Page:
Being charged with DUI brings out an array of feelings--fear, confusion, and possibly anger can surface in the aftermath of a charge. One of the most common feelings that follows the conviction of a DUI charge, however, is shame. How do you tell your parents? What will your friends and relatives think once they hear the news? And--maybe hardest of all--how do you explain your DUI to your kids?
If you're trying to find a way to tell your kids about your conviction of driving under the influence, you're not alone. Just a few days ago, a "Dear Abby" question probed the newspaper advice guru on how a father could tell his daughter about a past conviction of DUI.
How to Tell Your Kids About Your DUI
The best way to break the news to your kids that you've been arrested or convicted of DUI is to turn the conversation into a learning experience.
Everyone Makes Mistakes
Children look up to their parents and often place mom and dad on a pedestal. This can make it hard for your kids to hear that you're in legal trouble. To some children, parents can do no wrong. Let your kids know that everyone makes mistakes in life. Many are small and inconsequential, but some are substantial and have a lasting impact. Let your kids know that you made a mistake, but that you're owning up to the mistake and taking responsibility for your actions. This approach can also serve another purpose--showing your kids that it's okay to make mistakes in life. Your kids shouldn't love you any less because you made a mistake, and it's important to let them know that you won't love them any less when they goof up.
Serve as a Warning
When it comes to a DUI charge or conviction, you can make telling your kids a more positive experience by being an example. You can serve as a warning of the consequences of drinking and driving. This is especially important for teenagers who are beginning to drive themselves--although kids are told time and time again and even know the consequences of being caught driving under the influence, seeing those consequences in action for someone in the immediate family can steer your kids away from getting behind the wheel after drinking. If you've lost your driving privileges, for example, your kids will know firsthand the aggravation that comes from not being able to drive. This can act as a deterrent for kids when faced with the option of drinking and driving in the future.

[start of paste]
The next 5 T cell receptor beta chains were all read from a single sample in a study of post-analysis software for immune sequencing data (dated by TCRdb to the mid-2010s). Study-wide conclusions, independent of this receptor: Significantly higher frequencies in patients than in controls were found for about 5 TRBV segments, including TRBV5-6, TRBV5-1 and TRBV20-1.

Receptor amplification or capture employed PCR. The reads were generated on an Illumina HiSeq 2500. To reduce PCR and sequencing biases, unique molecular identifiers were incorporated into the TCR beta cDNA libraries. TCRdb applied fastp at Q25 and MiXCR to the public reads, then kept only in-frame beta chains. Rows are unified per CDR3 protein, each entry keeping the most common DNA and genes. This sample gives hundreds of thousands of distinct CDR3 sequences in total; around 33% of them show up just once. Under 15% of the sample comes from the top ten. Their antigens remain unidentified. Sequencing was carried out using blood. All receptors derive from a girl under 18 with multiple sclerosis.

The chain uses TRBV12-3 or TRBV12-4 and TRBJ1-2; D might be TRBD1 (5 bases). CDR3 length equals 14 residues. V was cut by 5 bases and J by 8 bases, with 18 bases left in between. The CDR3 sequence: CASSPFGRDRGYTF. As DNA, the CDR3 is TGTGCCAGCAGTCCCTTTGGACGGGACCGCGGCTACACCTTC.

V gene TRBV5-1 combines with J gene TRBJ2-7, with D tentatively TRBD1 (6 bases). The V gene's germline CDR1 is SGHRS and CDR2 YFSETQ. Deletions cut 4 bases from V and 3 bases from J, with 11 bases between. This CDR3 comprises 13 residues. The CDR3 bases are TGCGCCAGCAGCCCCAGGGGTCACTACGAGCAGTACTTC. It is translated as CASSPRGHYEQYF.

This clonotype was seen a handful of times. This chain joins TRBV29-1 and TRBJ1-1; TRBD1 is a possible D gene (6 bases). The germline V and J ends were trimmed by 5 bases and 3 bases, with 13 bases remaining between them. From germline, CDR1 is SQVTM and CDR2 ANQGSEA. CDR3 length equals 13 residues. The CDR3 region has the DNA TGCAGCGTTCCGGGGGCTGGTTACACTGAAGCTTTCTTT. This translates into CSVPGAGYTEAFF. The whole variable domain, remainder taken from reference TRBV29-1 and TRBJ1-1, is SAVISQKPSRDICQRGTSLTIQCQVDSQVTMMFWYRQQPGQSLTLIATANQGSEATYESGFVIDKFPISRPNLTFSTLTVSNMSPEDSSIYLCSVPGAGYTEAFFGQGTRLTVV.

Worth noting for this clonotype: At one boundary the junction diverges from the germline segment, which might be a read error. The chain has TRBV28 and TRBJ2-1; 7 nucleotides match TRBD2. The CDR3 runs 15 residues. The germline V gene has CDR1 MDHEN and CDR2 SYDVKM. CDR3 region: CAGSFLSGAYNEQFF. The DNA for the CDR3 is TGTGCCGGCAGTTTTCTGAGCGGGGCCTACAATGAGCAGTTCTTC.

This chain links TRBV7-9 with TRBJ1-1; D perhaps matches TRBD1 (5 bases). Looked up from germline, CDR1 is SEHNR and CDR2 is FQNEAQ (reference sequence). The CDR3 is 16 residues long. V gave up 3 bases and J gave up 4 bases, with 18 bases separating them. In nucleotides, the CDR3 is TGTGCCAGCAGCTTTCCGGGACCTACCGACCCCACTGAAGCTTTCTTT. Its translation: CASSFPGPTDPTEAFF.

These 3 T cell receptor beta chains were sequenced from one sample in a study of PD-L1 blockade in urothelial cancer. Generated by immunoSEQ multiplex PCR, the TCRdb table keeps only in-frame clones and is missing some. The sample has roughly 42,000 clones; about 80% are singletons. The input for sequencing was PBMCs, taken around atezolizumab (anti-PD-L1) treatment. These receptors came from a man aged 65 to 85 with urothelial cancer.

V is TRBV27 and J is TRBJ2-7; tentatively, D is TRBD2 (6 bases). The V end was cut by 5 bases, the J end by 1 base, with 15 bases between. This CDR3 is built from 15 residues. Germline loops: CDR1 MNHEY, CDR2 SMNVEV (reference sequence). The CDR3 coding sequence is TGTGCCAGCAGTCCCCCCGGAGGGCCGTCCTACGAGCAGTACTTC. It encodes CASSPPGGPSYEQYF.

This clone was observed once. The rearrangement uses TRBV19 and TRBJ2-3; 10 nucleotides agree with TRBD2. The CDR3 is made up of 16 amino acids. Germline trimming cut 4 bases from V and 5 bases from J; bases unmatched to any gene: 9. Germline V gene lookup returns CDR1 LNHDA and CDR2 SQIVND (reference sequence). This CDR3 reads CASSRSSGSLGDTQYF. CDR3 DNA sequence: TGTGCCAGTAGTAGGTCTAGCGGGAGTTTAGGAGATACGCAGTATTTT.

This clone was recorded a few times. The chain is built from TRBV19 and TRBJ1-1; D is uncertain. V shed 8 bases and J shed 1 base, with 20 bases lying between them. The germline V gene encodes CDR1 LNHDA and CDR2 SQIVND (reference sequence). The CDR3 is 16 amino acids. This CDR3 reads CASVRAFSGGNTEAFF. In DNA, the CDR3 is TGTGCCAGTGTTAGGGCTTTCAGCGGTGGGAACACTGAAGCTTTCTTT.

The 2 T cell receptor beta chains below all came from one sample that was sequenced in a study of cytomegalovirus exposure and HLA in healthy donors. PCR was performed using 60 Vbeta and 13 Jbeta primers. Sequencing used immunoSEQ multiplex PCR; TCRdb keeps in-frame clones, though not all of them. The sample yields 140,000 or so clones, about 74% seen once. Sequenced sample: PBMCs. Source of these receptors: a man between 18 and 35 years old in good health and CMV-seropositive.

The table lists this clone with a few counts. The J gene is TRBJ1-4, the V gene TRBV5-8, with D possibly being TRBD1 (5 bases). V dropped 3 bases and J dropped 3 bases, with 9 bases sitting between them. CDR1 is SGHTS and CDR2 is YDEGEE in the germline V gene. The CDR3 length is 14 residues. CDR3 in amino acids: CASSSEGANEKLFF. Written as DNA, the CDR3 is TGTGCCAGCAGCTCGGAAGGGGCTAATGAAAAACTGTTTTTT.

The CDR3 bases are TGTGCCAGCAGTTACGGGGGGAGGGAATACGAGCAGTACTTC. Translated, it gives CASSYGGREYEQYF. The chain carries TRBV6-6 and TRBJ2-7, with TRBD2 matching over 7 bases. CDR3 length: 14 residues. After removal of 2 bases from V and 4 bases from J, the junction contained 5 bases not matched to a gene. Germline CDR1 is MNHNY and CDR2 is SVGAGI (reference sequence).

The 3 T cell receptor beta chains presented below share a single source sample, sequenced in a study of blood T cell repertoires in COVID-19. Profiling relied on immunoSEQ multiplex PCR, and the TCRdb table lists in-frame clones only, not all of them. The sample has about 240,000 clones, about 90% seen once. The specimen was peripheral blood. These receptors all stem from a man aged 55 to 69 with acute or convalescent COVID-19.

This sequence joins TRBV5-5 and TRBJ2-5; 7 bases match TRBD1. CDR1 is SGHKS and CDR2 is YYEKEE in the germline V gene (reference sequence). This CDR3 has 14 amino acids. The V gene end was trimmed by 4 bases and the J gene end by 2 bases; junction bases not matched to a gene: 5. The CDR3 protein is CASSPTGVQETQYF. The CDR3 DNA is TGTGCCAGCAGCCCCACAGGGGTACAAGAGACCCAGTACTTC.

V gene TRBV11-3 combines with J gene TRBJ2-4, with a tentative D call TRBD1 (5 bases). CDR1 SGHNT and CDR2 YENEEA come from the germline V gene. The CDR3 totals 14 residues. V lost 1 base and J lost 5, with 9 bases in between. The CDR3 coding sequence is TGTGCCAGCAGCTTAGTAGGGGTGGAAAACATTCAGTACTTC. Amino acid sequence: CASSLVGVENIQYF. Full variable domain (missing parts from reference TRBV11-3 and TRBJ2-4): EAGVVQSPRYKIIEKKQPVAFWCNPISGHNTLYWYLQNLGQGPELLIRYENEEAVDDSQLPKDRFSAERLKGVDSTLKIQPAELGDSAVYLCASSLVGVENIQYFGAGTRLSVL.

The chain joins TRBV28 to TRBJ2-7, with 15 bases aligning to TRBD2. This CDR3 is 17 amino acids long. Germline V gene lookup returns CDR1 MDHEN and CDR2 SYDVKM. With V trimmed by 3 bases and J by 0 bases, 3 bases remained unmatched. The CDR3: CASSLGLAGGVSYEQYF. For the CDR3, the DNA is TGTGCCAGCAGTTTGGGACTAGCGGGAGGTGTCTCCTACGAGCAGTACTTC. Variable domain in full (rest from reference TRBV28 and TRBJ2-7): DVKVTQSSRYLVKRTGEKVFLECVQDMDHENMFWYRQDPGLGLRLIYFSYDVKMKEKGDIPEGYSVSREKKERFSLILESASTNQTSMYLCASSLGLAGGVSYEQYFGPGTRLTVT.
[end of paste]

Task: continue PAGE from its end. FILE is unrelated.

Charged with DUI in Seattle? Steve Karimi is on Standby
If you've been charged with DUI in Seattle or somewhere else in Washington, the best choice you can make is to find a trusted DUI defense attorney to help you fight your charge. A conviction of driving under the influence can take a huge toll on your life. Don't wait until it is too late to do anything about your charge--to speak with a member of our legal team and get the best chance at a positive outcome, fill out an online case evaluation form or call (206) 621-8777 today.
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